Zoi needed financial support to manage the cash flow pressure, "We really needed just a tiny bit of a hand with helping balancing this out and growing overseas. Unfortunately, the banks just weren't ready to take a risk on us."

Efic provided Studio Agency with a A$180,000 Export Contract Loan, which it used to fund the manufacturing costs associated with its US and UK export contracts.

This loan not only reduced pressure on Studio Agency's cash flow, but allowed it to reinvest in the business and grow its export revenue even further.

"It was really amazing that Efic came to our rescue. The way that the Export Contract Loan has helped our business is quite substantial," Zoi said.

International success for Cherry Blooms 

Cherry Blooms is a growing Queensland cosmetics company that began as a weekend market stall in Brisbane.

Now based on the Gold Coast, Cherry Blooms designs, markets and wholesales its unique brand of beauty and style products. Through its effective use of social media, Cherry Blooms has become known as a 'rebel' brand in the cosmetics industry, challenging the status quo while remaining at the forefront of current trends.

In just a few years, demand for Cherry Blooms' innovative beauty and style products has soared. Along with being available in many boutiques in Australia, Cherry Blooms also exports to the United States, Canada, South America and Europe.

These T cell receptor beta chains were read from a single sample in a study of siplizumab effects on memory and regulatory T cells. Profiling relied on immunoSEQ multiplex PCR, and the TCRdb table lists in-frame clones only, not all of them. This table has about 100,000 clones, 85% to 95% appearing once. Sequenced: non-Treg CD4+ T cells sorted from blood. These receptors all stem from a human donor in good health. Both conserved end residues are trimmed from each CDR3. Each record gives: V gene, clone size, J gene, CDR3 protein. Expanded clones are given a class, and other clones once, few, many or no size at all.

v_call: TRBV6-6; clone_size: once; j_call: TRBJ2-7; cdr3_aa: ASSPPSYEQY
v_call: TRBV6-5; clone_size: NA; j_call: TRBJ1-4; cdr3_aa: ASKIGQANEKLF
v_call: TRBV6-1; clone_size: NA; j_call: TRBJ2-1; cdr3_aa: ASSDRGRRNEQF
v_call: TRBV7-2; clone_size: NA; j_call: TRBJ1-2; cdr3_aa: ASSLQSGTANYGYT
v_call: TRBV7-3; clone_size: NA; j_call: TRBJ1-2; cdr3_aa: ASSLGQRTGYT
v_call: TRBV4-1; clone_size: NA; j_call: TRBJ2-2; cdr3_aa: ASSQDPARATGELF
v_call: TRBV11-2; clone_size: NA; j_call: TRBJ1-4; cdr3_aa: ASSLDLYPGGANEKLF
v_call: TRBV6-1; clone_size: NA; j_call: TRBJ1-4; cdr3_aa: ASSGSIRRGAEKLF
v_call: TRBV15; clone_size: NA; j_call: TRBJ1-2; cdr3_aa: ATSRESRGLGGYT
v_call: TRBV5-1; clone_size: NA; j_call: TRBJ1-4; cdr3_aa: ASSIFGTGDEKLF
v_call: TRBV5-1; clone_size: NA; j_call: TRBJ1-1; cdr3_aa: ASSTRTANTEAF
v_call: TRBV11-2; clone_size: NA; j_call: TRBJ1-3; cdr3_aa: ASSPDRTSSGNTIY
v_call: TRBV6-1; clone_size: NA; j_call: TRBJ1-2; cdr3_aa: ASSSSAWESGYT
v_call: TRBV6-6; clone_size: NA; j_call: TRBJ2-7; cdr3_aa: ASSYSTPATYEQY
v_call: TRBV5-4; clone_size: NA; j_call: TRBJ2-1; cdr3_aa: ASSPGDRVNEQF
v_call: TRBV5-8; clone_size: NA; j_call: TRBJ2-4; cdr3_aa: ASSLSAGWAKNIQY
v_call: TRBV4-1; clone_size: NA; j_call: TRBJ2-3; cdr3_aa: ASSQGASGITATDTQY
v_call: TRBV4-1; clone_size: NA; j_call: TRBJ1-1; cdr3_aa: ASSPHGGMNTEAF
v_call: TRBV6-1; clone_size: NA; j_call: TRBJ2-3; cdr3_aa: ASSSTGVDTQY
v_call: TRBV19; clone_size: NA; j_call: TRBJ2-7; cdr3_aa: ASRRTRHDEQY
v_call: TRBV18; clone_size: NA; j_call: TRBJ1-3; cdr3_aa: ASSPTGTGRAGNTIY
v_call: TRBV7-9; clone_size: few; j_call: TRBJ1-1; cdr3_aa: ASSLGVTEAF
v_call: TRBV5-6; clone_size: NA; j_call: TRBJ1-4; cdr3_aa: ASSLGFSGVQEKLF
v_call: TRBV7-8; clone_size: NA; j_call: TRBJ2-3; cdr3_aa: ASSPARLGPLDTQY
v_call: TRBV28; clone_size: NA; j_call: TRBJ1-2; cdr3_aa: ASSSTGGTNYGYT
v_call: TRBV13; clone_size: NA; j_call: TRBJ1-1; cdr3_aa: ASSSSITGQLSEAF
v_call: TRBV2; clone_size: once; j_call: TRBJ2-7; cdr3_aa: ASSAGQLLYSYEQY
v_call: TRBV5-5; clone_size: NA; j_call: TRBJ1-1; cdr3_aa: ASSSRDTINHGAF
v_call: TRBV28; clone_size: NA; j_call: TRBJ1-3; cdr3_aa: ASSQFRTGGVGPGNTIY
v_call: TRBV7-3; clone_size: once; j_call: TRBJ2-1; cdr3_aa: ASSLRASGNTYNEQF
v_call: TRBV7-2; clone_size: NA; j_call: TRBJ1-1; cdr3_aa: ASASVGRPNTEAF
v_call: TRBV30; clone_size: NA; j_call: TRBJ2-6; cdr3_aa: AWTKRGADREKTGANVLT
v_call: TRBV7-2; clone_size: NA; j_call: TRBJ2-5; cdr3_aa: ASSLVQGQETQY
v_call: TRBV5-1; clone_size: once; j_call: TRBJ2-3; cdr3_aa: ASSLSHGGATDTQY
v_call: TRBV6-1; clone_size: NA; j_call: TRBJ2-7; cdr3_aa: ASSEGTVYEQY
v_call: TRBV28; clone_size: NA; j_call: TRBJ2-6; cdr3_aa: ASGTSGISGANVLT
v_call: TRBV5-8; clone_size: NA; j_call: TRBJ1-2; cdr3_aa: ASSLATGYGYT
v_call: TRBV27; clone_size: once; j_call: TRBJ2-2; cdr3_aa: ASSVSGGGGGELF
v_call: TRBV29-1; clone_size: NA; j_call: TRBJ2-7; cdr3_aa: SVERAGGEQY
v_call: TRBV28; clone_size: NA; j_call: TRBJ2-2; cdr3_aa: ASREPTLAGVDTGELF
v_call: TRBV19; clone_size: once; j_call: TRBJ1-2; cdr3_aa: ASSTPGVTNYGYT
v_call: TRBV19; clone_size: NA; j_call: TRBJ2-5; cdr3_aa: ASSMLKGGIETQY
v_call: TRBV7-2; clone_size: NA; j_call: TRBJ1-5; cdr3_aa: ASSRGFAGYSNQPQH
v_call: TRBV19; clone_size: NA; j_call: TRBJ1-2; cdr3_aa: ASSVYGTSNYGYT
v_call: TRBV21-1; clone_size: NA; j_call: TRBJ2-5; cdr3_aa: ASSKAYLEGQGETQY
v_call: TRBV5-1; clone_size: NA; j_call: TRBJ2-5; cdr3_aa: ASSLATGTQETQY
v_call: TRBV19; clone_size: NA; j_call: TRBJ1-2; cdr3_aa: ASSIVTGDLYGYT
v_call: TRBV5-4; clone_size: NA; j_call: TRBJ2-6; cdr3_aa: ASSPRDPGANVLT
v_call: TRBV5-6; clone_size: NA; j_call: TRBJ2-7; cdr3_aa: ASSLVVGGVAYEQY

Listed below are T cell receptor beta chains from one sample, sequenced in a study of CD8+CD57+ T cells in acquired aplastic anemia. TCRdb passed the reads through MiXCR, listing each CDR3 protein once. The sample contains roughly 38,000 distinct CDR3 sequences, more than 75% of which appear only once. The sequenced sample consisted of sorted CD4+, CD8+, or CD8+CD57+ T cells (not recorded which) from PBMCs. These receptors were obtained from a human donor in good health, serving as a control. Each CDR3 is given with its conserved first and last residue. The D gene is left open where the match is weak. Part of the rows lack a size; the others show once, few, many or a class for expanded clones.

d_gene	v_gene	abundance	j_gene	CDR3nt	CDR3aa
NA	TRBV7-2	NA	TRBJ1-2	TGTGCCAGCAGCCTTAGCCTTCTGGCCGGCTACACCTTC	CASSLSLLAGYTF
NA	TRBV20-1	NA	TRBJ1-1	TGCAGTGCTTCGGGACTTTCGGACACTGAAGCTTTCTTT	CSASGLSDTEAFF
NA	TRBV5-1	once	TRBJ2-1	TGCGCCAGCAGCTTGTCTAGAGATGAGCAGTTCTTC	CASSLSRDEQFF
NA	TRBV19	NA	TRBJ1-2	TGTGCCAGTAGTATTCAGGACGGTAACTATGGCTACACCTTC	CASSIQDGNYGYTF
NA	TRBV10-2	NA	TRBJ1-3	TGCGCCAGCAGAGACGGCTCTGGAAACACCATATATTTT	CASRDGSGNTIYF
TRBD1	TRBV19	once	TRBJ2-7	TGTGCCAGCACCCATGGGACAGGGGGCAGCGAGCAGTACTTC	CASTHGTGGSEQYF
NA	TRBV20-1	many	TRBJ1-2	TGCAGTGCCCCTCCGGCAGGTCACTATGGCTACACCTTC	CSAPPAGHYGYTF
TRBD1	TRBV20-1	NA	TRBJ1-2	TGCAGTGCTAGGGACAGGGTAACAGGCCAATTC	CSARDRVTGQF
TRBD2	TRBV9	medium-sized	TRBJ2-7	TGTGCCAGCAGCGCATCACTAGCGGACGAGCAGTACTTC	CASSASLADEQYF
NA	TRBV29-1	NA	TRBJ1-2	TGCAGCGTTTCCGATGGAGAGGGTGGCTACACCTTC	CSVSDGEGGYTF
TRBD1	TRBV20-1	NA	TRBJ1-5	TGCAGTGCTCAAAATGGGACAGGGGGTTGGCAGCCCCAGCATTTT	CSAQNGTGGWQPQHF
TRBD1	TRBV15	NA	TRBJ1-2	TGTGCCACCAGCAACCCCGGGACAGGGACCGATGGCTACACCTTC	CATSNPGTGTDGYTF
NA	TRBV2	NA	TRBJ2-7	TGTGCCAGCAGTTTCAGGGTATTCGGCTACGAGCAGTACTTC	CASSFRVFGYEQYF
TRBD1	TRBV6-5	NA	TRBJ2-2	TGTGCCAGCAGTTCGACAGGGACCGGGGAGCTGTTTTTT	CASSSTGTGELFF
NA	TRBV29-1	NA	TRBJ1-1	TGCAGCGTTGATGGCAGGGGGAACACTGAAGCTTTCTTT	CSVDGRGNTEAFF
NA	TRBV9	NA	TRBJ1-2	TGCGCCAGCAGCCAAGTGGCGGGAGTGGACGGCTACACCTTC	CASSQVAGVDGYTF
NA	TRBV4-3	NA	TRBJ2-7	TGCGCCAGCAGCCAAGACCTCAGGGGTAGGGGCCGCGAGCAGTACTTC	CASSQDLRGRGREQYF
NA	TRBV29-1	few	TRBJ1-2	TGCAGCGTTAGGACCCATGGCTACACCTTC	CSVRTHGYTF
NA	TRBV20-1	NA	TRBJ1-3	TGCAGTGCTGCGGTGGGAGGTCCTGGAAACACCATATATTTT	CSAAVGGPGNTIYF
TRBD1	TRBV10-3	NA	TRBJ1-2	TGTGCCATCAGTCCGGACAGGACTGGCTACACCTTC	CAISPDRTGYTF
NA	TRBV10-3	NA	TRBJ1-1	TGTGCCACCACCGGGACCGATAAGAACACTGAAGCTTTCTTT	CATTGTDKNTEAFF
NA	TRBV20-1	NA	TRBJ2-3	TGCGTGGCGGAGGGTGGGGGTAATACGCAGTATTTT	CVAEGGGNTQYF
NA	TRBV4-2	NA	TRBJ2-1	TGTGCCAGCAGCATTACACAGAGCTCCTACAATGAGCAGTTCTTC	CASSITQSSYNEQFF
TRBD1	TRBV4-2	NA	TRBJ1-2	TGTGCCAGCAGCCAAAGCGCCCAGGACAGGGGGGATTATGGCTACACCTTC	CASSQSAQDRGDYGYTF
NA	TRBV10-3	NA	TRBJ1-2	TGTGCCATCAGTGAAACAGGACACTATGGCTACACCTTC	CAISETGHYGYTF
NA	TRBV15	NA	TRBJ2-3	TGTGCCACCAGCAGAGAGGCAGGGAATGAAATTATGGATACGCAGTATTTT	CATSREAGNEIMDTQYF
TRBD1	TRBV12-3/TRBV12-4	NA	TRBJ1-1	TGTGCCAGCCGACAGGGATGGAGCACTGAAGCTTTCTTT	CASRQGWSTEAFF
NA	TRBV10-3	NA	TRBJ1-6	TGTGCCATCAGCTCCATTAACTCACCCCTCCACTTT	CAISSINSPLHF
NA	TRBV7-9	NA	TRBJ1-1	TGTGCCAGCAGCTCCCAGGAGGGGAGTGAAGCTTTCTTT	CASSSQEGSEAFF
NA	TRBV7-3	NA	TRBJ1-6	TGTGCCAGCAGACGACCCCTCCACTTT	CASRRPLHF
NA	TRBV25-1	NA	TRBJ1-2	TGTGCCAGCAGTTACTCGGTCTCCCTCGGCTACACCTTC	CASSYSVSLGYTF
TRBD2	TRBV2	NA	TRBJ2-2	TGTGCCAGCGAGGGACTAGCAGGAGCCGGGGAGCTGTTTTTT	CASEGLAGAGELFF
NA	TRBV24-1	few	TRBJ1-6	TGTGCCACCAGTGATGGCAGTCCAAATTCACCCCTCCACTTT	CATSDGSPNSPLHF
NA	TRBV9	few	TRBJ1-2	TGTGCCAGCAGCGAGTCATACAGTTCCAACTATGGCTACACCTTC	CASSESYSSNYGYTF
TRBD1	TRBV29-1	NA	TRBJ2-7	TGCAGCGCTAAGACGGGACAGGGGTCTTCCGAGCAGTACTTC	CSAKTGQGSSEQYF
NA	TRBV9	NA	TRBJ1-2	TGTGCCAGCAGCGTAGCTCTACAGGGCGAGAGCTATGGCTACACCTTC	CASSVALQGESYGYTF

A new opportunity

With increasing export opportunities in the United States, Cherry Blooms secured contracts with several leading North American retailers, including the well-known department store Nordstrom. Having been in business for over 100 years, Nordstrom has more than 300 stores in North America and is one of the United States' leading fashion specialty retailers.

In order to deliver on these contracts, Cherry Blooms needed additional working capital very quickly, due to the tight payment terms from its manufacturer.

While Cherry Blooms' bank was supportive of these new export contracts, its bank was unable to provide the required finance at such short notice and so suggested Cherry Blooms contact Australia's export credit agency. Efic was able to very quickly provide an Export Contract Loan, which allowed Cherry Blooms to meet the tight payment deadlines set by its manufacturer and fulfil these important contracts.